10-a. Newton's second law says that force is equal to the mass of the object times the acceleration imposed on it. OK. F=ma. You might have heard that.

11-a. F=ma. That's a pretty simple equation, but it really means a whole lot to people who study how things move. Let's do a little demonstration of F=ma. I'm down here on the floor of the space station -- or we call it "the deck" -- because we have some bungees set up. Bungees hold our stuff down. But a bungee's a good way to impose a particular amount of force on things because it's elastic, and you pull it back a little bit and you let go and it has some force. So, we can apply approximately the same amount of force to different things.

12-a. Candy has just a little bit of mass. Now, mass, we think of it like weight, but that's because on Earth we're under the same acceleration everywhere -- the acceleration of gravity. OK. So the weight equals the mass of this, or mass of anything, times acceleration, which is gravity. So that's why something that has a lot of mass like a watermelon feels heavier, or is heavier, on the Earth than a candy-coated chocolate because a watermelon has more mass than candy.

13-a. The force that the bungee exerted equaled the mass, which is small, times the acceleration that it experienced. So, big acceleration. Little mass. For the same amount of force. OK. So, force just equals ma.

14-a. Newton's third law of motion says that for every action there's an equal but opposite reaction.

15-a. For all of you that are sitting in your chairs, you are putting a force -- your weight -- on the chair. OK. But we always said that things in motion stay in motion. And you have a force -- that's your weight -- going down on the Earth. So how come you're not moving? Well, because there's an equal force that the chair is imposing on you so that you are just sitting in your chair, and then there's a force that the floor is imparting on you and the chair. So where the chair meets the floor, there's the weight of you and the chair. And then there's an equal force that the Earth places upon the chair so that you don't move, OK, because the forces have to equal out.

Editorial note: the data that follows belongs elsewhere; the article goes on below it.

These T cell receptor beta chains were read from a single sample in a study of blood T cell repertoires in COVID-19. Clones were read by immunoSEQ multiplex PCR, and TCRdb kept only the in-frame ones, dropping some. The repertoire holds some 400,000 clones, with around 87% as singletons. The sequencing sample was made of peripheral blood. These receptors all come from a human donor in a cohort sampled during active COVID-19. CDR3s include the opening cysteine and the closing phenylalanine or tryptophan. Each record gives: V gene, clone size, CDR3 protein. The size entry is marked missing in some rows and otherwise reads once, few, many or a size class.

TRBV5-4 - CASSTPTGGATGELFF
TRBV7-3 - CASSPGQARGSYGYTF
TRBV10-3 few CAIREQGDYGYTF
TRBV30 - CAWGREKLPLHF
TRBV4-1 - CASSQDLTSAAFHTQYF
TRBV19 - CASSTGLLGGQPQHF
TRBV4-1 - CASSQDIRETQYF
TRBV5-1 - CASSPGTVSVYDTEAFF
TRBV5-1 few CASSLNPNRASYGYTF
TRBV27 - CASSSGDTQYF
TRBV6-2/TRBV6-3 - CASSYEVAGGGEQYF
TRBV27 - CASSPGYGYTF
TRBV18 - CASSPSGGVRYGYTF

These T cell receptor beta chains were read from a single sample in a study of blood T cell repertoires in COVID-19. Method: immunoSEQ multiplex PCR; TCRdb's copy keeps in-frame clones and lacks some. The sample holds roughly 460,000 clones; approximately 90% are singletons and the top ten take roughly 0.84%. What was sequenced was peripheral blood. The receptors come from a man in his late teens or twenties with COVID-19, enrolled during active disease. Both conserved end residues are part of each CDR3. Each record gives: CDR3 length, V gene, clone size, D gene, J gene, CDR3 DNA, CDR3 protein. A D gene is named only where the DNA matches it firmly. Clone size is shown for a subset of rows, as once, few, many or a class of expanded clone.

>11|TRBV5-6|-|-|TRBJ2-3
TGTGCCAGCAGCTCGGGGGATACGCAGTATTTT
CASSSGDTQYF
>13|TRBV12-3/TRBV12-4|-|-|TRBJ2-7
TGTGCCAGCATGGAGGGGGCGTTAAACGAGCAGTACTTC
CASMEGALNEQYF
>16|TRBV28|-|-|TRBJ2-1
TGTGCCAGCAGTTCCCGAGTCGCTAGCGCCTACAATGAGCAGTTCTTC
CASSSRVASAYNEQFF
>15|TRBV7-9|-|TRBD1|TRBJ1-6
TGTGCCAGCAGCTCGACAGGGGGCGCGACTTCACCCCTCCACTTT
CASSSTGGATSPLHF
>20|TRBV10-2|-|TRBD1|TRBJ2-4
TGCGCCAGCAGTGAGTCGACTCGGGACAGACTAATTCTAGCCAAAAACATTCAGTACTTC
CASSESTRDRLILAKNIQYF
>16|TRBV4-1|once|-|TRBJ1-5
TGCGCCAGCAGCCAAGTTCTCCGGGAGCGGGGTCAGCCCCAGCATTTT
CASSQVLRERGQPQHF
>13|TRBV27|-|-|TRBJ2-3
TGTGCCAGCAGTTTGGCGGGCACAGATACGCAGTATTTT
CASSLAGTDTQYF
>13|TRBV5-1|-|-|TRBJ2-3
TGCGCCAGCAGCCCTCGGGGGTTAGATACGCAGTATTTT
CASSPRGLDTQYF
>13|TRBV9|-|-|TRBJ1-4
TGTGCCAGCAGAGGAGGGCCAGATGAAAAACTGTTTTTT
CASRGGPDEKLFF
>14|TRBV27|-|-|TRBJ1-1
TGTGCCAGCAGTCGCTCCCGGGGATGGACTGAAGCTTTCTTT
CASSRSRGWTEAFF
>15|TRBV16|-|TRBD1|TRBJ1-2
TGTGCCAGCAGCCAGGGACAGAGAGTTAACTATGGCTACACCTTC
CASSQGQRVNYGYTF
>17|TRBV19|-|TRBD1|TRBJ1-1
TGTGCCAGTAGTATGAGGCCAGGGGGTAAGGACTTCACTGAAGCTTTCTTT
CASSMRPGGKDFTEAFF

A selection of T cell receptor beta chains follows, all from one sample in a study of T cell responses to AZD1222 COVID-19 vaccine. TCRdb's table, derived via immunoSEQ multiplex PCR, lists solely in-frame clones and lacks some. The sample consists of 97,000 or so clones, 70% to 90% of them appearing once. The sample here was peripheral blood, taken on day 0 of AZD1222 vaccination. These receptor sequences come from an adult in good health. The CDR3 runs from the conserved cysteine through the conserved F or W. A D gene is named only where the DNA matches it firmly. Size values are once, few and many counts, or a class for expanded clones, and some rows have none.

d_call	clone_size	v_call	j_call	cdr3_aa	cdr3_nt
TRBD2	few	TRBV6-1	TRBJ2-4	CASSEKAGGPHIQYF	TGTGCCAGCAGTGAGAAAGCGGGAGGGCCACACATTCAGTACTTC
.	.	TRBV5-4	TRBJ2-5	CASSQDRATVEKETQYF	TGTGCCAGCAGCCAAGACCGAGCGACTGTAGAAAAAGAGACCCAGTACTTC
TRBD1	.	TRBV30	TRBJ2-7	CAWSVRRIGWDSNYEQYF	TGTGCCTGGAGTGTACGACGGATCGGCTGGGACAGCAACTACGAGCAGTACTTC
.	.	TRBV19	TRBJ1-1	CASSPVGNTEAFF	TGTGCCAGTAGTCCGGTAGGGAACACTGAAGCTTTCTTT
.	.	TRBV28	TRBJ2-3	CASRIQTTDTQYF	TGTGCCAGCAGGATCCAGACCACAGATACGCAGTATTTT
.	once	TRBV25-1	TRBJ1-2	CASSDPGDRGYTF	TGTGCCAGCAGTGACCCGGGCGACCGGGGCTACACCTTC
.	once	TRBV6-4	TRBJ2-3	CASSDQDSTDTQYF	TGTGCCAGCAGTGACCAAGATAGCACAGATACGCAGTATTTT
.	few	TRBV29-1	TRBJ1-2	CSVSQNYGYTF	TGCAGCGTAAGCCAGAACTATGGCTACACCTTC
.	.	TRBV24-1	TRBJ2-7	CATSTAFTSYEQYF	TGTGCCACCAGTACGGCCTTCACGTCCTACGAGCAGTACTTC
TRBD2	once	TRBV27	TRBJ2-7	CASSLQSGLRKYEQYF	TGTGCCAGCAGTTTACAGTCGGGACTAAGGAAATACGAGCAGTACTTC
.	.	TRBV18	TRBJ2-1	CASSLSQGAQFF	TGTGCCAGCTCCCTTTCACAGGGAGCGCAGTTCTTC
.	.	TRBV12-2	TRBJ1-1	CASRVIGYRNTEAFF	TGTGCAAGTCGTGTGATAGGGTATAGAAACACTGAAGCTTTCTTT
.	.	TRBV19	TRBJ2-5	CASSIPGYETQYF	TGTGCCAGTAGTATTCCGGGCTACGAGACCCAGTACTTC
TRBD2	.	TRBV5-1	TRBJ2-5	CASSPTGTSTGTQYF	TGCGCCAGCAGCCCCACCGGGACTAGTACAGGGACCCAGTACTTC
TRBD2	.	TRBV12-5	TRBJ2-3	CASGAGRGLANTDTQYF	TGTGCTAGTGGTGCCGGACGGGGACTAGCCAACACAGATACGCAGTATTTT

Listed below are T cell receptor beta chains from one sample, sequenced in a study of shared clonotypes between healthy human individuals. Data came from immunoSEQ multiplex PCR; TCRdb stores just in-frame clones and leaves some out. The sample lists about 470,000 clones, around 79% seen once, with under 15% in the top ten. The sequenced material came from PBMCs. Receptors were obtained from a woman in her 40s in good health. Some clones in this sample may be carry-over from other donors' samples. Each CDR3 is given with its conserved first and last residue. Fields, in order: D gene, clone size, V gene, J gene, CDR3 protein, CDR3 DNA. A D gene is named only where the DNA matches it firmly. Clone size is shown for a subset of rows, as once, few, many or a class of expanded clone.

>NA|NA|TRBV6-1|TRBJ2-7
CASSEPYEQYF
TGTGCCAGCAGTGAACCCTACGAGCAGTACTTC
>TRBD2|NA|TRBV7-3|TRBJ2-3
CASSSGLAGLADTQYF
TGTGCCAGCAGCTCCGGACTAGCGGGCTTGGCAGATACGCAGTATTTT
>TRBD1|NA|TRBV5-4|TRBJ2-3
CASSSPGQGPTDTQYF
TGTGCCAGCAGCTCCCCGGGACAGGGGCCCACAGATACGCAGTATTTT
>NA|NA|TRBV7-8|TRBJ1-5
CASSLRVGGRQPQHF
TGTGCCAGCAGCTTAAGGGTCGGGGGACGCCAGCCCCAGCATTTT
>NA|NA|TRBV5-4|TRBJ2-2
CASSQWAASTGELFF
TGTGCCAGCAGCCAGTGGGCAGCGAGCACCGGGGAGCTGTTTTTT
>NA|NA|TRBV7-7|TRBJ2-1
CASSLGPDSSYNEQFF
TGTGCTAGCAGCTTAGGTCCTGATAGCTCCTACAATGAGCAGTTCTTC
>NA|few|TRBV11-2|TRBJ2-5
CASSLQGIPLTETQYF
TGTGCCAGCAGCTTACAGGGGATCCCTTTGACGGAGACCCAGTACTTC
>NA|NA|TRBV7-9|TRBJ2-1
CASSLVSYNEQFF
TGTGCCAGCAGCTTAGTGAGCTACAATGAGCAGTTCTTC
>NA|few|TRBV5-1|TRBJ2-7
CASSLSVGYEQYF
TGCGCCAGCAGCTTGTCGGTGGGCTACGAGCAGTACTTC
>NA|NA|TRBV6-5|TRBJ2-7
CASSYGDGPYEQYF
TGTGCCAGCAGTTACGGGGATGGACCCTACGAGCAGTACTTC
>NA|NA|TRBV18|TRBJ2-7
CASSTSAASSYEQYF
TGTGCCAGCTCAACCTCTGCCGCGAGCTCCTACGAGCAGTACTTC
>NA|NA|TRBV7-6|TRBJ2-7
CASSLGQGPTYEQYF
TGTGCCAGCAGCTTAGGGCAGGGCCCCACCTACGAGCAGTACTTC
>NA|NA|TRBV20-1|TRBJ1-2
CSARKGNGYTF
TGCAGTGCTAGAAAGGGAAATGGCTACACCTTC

16-a. I pushed away the water. I lifted my feet so I was floating. And it went away with the speed and I went away with the speed because when I pushed, that action had an equal and opposite reaction on me. So the force that we pushed the water off, I used the same force to push myself back. OK. But I went slower because I have more mass than the water.

17-a. When you get a little bit deeper into the equations of motion, you can figure out that if the bag weighed one third of what I weigh -- I guess that's about right -- then I probably moved away with one third less velocity than the bag did. The bag probably had three times the velocity that I did. But that's probably in a little bit more advanced physics than the simple three laws of motion.

18-a. And this is how rockets work. What rockets do is they throw out their propellant. Propellant is really heavy, and, like when the shuttle is on the launch pad, the shuttle and its rockets weigh about four and a half million pounds. But the shuttle itself only weighs about a quarter of a million pounds. OK, so what is that? Many times -- four, 16, 20 -- about 20 times more propellant than there is shuttle. So all that mass gets used to propel the shuttle into orbit. And what it does is the rocket engines create combustion, and it spits out the mass of that propellant out the back of those engines, and that mass, that force, pushes the shuttle into space. And that's how rockets work.